Addressing parasitism in the Intermountain West

April 7, 2017

 

 

Small ruminant animal production loss from barber pole worm (Haemonchus contortus) infection is well-documented in the Southeast and Northeast regions of the USA. At present, the extent of Barber Pole Worm infection in Inter-Mountain West flocks is unknown. However, there is growing suspicion that the geographical range of H. contortus infection is increasing and that resistance to deworming agents is on the rise. This phenomena will be accentuated as small, irrigated flocks increase and also as larger sheep operations are shifted from range to irrigated pasture production systems. For these reasons, the need for a proactive defense against H. contortus has been recognized.


The National Center for Appropriate Technology (NCAT) will collaborate with Montana State University (MSU) Sheep Extension to (1) conduct applied research on the severity of Barber Pole infection and associated anthelmintic resistance and (2) conduct Integrative Parasite Management (IPM) training in Montana, Wyoming, and Utah.  Patterned directly after highly successful IPM trainings in the Southeast United States, this training will instruct county extension agents, veterinarians, and producers on the potential risks associated with rising internal parasite infection rates and proven IPM methodologies to combat them.


The long term goals of this project are: (1)  survey sheep producer’s perceptions as to the severity of internal parasite infection, (2) quantify the prevalence of H. contortus present through fecal egg counting on sheep operations, (3) employ the DrenchRite® assay to ascertain the degree of resistance to anthelmintic drugs on these operations, and most notably, (4) assist producers through a series of Train the Trainer sessions directed at enabling ag professionals and veterinarians to effectively train producers in all aspects of Integrated Parasite Management at the farm level.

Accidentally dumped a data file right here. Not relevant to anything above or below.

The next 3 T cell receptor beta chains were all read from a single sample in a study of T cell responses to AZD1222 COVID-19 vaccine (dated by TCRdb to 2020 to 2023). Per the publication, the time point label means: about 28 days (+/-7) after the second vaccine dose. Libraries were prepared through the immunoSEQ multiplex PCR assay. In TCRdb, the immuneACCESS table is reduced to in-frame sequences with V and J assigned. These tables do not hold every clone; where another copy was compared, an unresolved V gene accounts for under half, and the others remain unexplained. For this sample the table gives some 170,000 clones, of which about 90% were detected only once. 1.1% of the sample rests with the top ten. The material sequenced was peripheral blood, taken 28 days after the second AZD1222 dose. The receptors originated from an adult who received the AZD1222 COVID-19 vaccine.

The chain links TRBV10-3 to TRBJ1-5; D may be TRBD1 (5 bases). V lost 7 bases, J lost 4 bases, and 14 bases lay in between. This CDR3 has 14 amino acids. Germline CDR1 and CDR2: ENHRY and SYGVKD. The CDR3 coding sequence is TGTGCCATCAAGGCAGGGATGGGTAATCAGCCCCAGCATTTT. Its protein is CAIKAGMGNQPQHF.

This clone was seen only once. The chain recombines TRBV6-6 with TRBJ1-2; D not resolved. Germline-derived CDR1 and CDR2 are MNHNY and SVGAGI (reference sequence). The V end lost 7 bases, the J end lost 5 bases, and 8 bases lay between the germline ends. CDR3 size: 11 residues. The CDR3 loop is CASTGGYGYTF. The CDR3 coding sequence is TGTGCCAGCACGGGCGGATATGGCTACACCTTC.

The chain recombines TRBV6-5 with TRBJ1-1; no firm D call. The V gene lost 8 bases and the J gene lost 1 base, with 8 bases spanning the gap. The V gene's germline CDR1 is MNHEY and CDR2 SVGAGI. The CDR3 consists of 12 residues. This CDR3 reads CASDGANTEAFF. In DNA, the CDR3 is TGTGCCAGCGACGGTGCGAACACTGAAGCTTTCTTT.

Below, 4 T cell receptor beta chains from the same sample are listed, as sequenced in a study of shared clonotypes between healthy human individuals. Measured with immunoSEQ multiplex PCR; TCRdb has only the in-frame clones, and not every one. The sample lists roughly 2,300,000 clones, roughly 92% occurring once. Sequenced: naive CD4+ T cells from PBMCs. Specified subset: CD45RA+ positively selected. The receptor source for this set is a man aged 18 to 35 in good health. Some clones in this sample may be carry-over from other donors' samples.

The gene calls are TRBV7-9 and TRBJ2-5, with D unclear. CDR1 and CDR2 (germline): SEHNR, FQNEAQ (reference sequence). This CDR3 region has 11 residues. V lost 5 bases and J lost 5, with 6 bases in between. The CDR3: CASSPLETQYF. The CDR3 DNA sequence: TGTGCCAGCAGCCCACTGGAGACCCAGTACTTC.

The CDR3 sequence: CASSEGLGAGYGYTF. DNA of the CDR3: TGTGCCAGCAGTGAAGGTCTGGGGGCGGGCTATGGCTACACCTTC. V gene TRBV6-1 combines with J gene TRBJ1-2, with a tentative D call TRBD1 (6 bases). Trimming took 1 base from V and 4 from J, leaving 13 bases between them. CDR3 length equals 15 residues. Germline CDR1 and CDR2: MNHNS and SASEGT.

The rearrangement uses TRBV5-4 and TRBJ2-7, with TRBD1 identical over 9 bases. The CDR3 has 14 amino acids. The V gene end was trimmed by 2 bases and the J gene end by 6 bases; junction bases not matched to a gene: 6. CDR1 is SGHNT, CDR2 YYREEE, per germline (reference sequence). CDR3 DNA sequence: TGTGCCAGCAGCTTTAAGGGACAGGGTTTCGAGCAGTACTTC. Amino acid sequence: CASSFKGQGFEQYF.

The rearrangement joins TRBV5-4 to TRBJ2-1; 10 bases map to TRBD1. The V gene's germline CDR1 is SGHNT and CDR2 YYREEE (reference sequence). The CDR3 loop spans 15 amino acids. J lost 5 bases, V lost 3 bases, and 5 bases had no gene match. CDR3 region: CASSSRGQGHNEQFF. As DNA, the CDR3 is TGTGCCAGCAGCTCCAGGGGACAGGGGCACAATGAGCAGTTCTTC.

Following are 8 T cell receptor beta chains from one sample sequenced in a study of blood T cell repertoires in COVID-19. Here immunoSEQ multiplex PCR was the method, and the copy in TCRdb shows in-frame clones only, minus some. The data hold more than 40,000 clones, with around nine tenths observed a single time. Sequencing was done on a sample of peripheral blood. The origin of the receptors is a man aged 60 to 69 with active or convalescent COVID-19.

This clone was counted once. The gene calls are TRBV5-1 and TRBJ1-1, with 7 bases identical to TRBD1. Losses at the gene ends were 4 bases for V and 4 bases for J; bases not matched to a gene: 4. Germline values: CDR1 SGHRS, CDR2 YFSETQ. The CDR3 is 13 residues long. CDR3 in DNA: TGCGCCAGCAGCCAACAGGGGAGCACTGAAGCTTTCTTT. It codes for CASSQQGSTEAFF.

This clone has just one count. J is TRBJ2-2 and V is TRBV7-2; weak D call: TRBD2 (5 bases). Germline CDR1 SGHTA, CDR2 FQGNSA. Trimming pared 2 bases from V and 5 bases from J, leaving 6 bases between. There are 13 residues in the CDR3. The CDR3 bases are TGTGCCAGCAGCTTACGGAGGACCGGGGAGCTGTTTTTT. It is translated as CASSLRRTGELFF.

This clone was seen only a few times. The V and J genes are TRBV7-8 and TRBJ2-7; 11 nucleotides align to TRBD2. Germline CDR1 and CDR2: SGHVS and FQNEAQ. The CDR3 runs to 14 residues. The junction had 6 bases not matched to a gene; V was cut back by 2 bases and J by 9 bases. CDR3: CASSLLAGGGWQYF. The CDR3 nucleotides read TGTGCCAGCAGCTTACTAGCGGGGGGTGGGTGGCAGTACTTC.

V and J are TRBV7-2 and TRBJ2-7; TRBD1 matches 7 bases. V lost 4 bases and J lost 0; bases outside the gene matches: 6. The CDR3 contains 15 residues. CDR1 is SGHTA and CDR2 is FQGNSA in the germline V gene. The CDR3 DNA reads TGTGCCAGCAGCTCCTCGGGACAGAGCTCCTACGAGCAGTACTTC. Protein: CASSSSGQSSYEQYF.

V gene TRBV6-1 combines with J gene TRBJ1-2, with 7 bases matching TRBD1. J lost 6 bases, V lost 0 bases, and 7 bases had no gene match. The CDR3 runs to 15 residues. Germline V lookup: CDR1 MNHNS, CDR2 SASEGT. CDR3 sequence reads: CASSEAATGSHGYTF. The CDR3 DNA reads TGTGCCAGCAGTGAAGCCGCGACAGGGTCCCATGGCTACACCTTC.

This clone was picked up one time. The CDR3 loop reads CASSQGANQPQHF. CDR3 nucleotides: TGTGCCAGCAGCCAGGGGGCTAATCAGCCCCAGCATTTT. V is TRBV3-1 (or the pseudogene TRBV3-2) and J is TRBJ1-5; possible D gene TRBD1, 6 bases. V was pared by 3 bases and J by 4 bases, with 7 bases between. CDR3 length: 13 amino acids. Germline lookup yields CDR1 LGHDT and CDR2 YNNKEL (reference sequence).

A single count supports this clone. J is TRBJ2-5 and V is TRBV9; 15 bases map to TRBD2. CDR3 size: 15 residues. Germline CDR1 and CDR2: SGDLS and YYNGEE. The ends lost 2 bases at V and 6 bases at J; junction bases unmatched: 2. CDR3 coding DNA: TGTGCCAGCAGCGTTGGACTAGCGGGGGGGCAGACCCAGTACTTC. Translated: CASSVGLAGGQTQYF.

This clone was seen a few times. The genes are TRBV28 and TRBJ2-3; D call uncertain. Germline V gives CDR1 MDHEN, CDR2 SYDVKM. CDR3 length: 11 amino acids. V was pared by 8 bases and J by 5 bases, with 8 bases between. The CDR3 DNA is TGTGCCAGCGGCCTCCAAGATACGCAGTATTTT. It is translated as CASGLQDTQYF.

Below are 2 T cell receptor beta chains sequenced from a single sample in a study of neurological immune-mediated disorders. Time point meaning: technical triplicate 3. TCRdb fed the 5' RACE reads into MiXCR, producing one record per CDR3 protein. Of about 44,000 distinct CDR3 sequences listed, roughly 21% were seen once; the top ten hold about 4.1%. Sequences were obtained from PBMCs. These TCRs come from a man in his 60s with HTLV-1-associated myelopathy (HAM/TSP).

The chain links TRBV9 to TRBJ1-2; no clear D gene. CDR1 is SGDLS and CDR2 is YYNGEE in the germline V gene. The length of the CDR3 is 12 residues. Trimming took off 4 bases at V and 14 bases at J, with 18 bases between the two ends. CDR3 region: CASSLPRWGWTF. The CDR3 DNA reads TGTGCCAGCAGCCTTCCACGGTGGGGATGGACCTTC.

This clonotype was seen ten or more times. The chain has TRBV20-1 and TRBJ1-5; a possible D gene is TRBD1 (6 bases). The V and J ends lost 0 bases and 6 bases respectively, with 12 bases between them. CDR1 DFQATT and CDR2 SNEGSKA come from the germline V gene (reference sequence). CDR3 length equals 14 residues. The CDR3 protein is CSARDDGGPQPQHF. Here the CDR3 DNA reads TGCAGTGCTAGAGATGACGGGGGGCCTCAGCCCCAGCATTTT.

In its initial phase, this project will produce basic preliminary field data on the H. contortus infection rate and anthelmintic efficacy in the inter-mountain states of MT, WY, and UT. Written producer surveys at woolgrower conferences will also indicate the perceived severity of the parasites in their operations. Additionally, this project will produce a number of educational tools and other forms of outreach specific to the Inter-Mountain West region. Its most prominent product will be six Train the Trainer sessions designed to train extension agents and veterinarians in IPM. Specific instruction will include creating parasite refugias through FAMACHA© scoring, conducting fecal egg counts, implementing grazing protocols to limit infection, and on-farm genetic selection strategies to maximize animal resilience to internal parasites.

 

One of these Train the Trainer sessions will be videoed and made available for online viewing on both the ATTRA and MSU websites. Presentations at woolgrower conferences in MT, WY, and UT will be conducted to educate sheep producers about the potential severity of the strongyle parasite problem and IPM. One online webinar, Preventing Small Ruminant Internal Parasites from Ravaging Your Flock, reaching a national audience, will do the same. Additionally, NCAT will develop supportive tip sheets for use by educators and producers alike. This project is proactive in nature. It is in response to a rising western sheep production threat and utilizes lessons learned from the small ruminant industry in the Southeast USA. Mitigation of internal parasites will remove a production barrier to new and existing sheep operations that graze irrigated pastures. It is our hope that this will contribute to propelling the Western sheep industry forward.

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